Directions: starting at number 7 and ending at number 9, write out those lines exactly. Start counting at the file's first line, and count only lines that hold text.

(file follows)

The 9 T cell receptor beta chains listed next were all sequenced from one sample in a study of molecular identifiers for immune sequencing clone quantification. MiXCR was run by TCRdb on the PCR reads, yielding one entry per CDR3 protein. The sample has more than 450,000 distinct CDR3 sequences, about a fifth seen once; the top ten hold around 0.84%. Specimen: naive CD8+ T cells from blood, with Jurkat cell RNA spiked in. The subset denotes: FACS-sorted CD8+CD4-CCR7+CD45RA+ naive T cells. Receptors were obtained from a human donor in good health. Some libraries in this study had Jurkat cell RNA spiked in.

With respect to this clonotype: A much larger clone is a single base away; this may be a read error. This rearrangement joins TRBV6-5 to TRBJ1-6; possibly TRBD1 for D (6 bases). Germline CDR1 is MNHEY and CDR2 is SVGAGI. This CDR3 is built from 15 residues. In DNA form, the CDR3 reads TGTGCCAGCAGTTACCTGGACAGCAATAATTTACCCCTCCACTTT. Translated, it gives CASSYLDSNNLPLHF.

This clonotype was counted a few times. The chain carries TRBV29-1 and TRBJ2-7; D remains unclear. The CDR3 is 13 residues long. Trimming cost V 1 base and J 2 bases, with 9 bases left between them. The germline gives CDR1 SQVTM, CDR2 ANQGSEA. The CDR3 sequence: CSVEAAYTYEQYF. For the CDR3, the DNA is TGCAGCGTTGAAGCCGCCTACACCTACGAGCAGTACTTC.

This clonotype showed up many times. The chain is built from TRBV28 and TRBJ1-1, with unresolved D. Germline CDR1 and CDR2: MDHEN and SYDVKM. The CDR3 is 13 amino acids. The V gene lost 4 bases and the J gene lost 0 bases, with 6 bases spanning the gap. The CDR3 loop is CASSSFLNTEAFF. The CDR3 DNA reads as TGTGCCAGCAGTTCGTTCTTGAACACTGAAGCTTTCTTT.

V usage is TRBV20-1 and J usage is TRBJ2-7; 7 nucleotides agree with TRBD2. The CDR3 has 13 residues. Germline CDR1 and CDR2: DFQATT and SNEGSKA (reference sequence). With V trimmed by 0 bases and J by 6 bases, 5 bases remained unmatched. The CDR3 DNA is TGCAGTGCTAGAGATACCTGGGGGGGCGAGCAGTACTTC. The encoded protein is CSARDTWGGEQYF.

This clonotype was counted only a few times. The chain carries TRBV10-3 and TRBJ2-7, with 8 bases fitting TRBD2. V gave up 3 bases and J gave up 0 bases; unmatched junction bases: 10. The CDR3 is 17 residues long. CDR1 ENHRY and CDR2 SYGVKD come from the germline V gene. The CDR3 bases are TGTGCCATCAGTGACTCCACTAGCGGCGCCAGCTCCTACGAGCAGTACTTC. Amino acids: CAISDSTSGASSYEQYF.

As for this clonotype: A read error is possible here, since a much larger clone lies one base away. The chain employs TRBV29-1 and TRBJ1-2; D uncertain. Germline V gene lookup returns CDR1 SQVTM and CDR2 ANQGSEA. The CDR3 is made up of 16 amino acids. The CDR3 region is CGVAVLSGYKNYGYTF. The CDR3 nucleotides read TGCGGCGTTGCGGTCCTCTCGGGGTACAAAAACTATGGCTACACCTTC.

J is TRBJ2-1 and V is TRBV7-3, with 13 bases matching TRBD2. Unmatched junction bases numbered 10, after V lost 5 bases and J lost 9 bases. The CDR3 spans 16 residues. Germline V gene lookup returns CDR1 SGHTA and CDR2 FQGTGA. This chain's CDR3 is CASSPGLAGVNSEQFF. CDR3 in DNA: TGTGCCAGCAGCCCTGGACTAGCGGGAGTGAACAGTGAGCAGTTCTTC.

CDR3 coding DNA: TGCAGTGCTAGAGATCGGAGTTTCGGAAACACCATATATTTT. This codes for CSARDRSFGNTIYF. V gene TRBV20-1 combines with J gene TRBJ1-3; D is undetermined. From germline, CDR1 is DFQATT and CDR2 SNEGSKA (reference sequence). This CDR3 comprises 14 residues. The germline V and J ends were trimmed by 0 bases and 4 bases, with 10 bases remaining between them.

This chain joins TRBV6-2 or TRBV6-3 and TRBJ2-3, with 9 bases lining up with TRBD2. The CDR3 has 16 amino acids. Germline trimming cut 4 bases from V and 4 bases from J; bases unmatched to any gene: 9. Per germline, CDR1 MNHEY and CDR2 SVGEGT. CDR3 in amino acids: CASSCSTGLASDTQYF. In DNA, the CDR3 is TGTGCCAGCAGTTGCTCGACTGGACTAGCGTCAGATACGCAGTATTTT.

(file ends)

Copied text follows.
As for this clonotype: A read error is possible here, since a much larger clone lies one base away. The chain employs TRBV29-1 and TRBJ1-2; D uncertain. Germline V gene lookup returns CDR1 SQVTM and CDR2 ANQGSEA. The CDR3 is made up of 16 amino acids. The CDR3 region is CGVAVLSGYKNYGYTF. The CDR3 nucleotides read TGCGGCGTTGCGGTCCTCTCGGGGTACAAAAACTATGGCTACACCTTC.

J is TRBJ2-1 and V is TRBV7-3, with 13 bases matching TRBD2. Unmatched junction bases numbered 10, after V lost 5 bases and J lost 9 bases. The CDR3 spans 16 residues. Germline V gene lookup returns CDR1 SGHTA and CDR2 FQGTGA. This chain's CDR3 is CASSPGLAGVNSEQFF. CDR3 in DNA: TGTGCCAGCAGCCCTGGACTAGCGGGAGTGAACAGTGAGCAGTTCTTC.

CDR3 coding DNA: TGCAGTGCTAGAGATCGGAGTTTCGGAAACACCATATATTTT. This codes for CSARDRSFGNTIYF. V gene TRBV20-1 combines with J gene TRBJ1-3; D is undetermined. From germline, CDR1 is DFQATT and CDR2 SNEGSKA (reference sequence). This CDR3 comprises 14 residues. The germline V and J ends were trimmed by 0 bases and 4 bases, with 10 bases remaining between them.